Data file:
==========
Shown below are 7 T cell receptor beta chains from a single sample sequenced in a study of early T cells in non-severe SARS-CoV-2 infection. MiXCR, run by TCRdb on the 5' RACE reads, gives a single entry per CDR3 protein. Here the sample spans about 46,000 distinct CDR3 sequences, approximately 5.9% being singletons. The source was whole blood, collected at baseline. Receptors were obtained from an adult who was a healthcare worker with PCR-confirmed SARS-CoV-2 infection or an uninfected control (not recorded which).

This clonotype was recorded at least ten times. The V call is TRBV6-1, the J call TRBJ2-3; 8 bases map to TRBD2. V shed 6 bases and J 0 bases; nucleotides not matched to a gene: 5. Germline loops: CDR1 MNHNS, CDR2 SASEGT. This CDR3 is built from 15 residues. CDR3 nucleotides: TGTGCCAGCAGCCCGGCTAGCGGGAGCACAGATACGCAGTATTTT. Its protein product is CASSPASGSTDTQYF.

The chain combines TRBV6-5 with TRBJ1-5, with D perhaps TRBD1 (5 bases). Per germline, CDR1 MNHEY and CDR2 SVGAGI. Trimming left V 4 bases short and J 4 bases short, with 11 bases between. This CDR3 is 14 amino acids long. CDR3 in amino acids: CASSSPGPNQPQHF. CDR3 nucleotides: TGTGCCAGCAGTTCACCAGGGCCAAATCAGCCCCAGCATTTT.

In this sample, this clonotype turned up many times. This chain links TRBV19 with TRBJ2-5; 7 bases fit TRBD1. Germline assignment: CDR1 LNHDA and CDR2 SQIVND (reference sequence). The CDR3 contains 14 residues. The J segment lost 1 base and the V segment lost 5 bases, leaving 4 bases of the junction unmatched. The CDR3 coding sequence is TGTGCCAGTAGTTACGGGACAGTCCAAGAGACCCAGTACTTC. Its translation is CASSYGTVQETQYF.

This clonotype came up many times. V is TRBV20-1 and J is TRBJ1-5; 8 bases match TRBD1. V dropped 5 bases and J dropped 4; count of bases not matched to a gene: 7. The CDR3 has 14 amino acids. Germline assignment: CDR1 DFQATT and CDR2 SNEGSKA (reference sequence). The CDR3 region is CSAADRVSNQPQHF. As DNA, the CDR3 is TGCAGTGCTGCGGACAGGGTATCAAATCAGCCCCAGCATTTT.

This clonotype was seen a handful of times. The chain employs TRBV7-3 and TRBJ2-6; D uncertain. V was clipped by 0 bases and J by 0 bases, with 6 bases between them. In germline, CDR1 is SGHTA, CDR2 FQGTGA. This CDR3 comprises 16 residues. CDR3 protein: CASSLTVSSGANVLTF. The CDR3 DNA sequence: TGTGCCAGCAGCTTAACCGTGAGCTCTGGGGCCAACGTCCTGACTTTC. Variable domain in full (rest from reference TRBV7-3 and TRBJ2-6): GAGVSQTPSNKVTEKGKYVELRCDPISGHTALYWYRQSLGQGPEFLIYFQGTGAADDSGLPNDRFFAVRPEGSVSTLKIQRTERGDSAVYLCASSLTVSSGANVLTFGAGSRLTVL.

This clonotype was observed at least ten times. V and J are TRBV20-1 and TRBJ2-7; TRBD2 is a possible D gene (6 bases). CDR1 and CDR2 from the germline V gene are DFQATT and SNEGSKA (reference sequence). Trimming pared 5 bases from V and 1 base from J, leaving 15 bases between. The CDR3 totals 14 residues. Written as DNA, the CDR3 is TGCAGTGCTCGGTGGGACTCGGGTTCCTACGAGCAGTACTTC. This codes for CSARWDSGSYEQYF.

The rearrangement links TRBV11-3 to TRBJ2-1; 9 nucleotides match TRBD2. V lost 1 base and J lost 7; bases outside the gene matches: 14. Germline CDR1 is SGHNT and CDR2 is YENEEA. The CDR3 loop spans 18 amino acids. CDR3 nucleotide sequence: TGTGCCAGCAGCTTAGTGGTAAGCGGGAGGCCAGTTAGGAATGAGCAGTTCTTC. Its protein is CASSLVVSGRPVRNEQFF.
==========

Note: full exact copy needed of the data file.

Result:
Shown below are 7 T cell receptor beta chains from a single sample sequenced in a study of early T cells in non-severe SARS-CoV-2 infection. MiXCR, run by TCRdb on the 5' RACE reads, gives a single entry per CDR3 protein. Here the sample spans about 46,000 distinct CDR3 sequences, approximately 5.9% being singletons. The source was whole blood, collected at baseline. Receptors were obtained from an adult who was a healthcare worker with PCR-confirmed SARS-CoV-2 infection or an uninfected control (not recorded which).

This clonotype was recorded at least ten times. The V call is TRBV6-1, the J call TRBJ2-3; 8 bases map to TRBD2. V shed 6 bases and J 0 bases; nucleotides not matched to a gene: 5. Germline loops: CDR1 MNHNS, CDR2 SASEGT. This CDR3 is built from 15 residues. CDR3 nucleotides: TGTGCCAGCAGCCCGGCTAGCGGGAGCACAGATACGCAGTATTTT. Its protein product is CASSPASGSTDTQYF.

The chain combines TRBV6-5 with TRBJ1-5, with D perhaps TRBD1 (5 bases). Per germline, CDR1 MNHEY and CDR2 SVGAGI. Trimming left V 4 bases short and J 4 bases short, with 11 bases between. This CDR3 is 14 amino acids long. CDR3 in amino acids: CASSSPGPNQPQHF. CDR3 nucleotides: TGTGCCAGCAGTTCACCAGGGCCAAATCAGCCCCAGCATTTT.

In this sample, this clonotype turned up many times. This chain links TRBV19 with TRBJ2-5; 7 bases fit TRBD1. Germline assignment: CDR1 LNHDA and CDR2 SQIVND (reference sequence). The CDR3 contains 14 residues. The J segment lost 1 base and the V segment lost 5 bases, leaving 4 bases of the junction unmatched. The CDR3 coding sequence is TGTGCCAGTAGTTACGGGACAGTCCAAGAGACCCAGTACTTC. Its translation is CASSYGTVQETQYF.

This clonotype came up many times. V is TRBV20-1 and J is TRBJ1-5; 8 bases match TRBD1. V dropped 5 bases and J dropped 4; count of bases not matched to a gene: 7. The CDR3 has 14 amino acids. Germline assignment: CDR1 DFQATT and CDR2 SNEGSKA (reference sequence). The CDR3 region is CSAADRVSNQPQHF. As DNA, the CDR3 is TGCAGTGCTGCGGACAGGGTATCAAATCAGCCCCAGCATTTT.

This clonotype was seen a handful of times. The chain employs TRBV7-3 and TRBJ2-6; D uncertain. V was clipped by 0 bases and J by 0 bases, with 6 bases between them. In germline, CDR1 is SGHTA, CDR2 FQGTGA. This CDR3 comprises 16 residues. CDR3 protein: CASSLTVSSGANVLTF. The CDR3 DNA sequence: TGTGCCAGCAGCTTAACCGTGAGCTCTGGGGCCAACGTCCTGACTTTC. Variable domain in full (rest from reference TRBV7-3 and TRBJ2-6): GAGVSQTPSNKVTEKGKYVELRCDPISGHTALYWYRQSLGQGPEFLIYFQGTGAADDSGLPNDRFFAVRPEGSVSTLKIQRTERGDSAVYLCASSLTVSSGANVLTFGAGSRLTVL.

This clonotype was observed at least ten times. V and J are TRBV20-1 and TRBJ2-7; TRBD2 is a possible D gene (6 bases). CDR1 and CDR2 from the germline V gene are DFQATT and SNEGSKA (reference sequence). Trimming pared 5 bases from V and 1 base from J, leaving 15 bases between. The CDR3 totals 14 residues. Written as DNA, the CDR3 is TGCAGTGCTCGGTGGGACTCGGGTTCCTACGAGCAGTACTTC. This codes for CSARWDSGSYEQYF.

The rearrangement links TRBV11-3 to TRBJ2-1; 9 nucleotides match TRBD2. V lost 1 base and J lost 7; bases outside the gene matches: 14. Germline CDR1 is SGHNT and CDR2 is YENEEA. The CDR3 loop spans 18 amino acids. CDR3 nucleotide sequence: TGTGCCAGCAGCTTAGTGGTAAGCGGGAGGCCAGTTAGGAATGAGCAGTTCTTC. Its protein is CASSLVVSGRPVRNEQFF.